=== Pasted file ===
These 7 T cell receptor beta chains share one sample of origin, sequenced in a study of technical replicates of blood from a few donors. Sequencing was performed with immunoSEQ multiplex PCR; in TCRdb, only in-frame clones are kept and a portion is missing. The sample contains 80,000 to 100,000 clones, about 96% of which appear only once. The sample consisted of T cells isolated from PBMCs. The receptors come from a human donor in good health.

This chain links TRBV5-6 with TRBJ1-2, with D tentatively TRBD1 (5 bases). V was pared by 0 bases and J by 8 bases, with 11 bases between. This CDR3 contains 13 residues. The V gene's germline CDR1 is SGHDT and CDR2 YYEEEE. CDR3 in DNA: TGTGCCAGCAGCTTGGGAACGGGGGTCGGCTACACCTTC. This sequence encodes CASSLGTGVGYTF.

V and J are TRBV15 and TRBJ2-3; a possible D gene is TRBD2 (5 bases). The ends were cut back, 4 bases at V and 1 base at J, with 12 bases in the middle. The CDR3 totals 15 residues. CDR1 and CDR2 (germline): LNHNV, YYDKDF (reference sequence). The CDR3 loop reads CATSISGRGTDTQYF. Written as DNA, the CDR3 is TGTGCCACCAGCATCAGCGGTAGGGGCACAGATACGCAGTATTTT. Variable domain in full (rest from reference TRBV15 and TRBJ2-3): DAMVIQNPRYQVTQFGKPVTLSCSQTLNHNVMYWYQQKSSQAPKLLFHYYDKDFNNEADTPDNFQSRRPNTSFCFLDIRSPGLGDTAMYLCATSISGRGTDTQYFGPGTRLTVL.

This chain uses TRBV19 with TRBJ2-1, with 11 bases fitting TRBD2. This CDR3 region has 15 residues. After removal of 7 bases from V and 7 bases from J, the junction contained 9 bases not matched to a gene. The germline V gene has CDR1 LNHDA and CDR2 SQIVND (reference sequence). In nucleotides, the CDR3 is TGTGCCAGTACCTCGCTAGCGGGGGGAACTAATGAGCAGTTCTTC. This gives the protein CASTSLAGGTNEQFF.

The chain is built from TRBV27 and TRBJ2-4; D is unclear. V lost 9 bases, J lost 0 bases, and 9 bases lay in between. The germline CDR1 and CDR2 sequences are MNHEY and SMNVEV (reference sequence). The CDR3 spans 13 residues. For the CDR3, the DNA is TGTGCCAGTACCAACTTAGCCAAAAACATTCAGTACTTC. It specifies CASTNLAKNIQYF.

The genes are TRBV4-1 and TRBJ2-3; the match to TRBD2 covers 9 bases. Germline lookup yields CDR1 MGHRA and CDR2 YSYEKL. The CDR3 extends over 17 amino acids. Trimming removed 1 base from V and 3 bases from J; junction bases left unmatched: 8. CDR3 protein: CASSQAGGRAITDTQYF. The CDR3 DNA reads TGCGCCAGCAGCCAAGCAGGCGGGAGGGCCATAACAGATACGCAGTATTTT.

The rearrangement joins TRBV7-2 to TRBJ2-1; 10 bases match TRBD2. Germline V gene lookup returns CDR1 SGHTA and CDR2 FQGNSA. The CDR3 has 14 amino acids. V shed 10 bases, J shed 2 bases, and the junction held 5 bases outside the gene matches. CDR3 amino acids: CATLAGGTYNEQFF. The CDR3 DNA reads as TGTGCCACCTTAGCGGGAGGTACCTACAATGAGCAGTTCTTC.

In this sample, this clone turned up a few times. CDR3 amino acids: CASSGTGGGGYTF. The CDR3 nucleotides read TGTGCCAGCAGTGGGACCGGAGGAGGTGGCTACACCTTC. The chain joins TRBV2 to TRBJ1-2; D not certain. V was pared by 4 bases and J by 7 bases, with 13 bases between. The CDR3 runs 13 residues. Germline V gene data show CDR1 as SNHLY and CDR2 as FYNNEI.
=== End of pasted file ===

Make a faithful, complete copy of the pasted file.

These 7 T cell receptor beta chains share one sample of origin, sequenced in a study of technical replicates of blood from a few donors. Sequencing was performed with immunoSEQ multiplex PCR; in TCRdb, only in-frame clones are kept and a portion is missing. The sample contains 80,000 to 100,000 clones, about 96% of which appear only once. The sample consisted of T cells isolated from PBMCs. The receptors come from a human donor in good health.

This chain links TRBV5-6 with TRBJ1-2, with D tentatively TRBD1 (5 bases). V was pared by 0 bases and J by 8 bases, with 11 bases between. This CDR3 contains 13 residues. The V gene's germline CDR1 is SGHDT and CDR2 YYEEEE. CDR3 in DNA: TGTGCCAGCAGCTTGGGAACGGGGGTCGGCTACACCTTC. This sequence encodes CASSLGTGVGYTF.

V and J are TRBV15 and TRBJ2-3; a possible D gene is TRBD2 (5 bases). The ends were cut back, 4 bases at V and 1 base at J, with 12 bases in the middle. The CDR3 totals 15 residues. CDR1 and CDR2 (germline): LNHNV, YYDKDF (reference sequence). The CDR3 loop reads CATSISGRGTDTQYF. Written as DNA, the CDR3 is TGTGCCACCAGCATCAGCGGTAGGGGCACAGATACGCAGTATTTT. Variable domain in full (rest from reference TRBV15 and TRBJ2-3): DAMVIQNPRYQVTQFGKPVTLSCSQTLNHNVMYWYQQKSSQAPKLLFHYYDKDFNNEADTPDNFQSRRPNTSFCFLDIRSPGLGDTAMYLCATSISGRGTDTQYFGPGTRLTVL.

This chain uses TRBV19 with TRBJ2-1, with 11 bases fitting TRBD2. This CDR3 region has 15 residues. After removal of 7 bases from V and 7 bases from J, the junction contained 9 bases not matched to a gene. The germline V gene has CDR1 LNHDA and CDR2 SQIVND (reference sequence). In nucleotides, the CDR3 is TGTGCCAGTACCTCGCTAGCGGGGGGAACTAATGAGCAGTTCTTC. This gives the protein CASTSLAGGTNEQFF.

The chain is built from TRBV27 and TRBJ2-4; D is unclear. V lost 9 bases, J lost 0 bases, and 9 bases lay in between. The germline CDR1 and CDR2 sequences are MNHEY and SMNVEV (reference sequence). The CDR3 spans 13 residues. For the CDR3, the DNA is TGTGCCAGTACCAACTTAGCCAAAAACATTCAGTACTTC. It specifies CASTNLAKNIQYF.

The genes are TRBV4-1 and TRBJ2-3; the match to TRBD2 covers 9 bases. Germline lookup yields CDR1 MGHRA and CDR2 YSYEKL. The CDR3 extends over 17 amino acids. Trimming removed 1 base from V and 3 bases from J; junction bases left unmatched: 8. CDR3 protein: CASSQAGGRAITDTQYF. The CDR3 DNA reads TGCGCCAGCAGCCAAGCAGGCGGGAGGGCCATAACAGATACGCAGTATTTT.

The rearrangement joins TRBV7-2 to TRBJ2-1; 10 bases match TRBD2. Germline V gene lookup returns CDR1 SGHTA and CDR2 FQGNSA. The CDR3 has 14 amino acids. V shed 10 bases, J shed 2 bases, and the junction held 5 bases outside the gene matches. CDR3 amino acids: CATLAGGTYNEQFF. The CDR3 DNA reads as TGTGCCACCTTAGCGGGAGGTACCTACAATGAGCAGTTCTTC.

In this sample, this clone turned up a few times. CDR3 amino acids: CASSGTGGGGYTF. The CDR3 nucleotides read TGTGCCAGCAGTGGGACCGGAGGAGGTGGCTACACCTTC. The chain joins TRBV2 to TRBJ1-2; D not certain. V was pared by 4 bases and J by 7 bases, with 13 bases between. The CDR3 runs 13 residues. Germline V gene data show CDR1 as SNHLY and CDR2 as FYNNEI.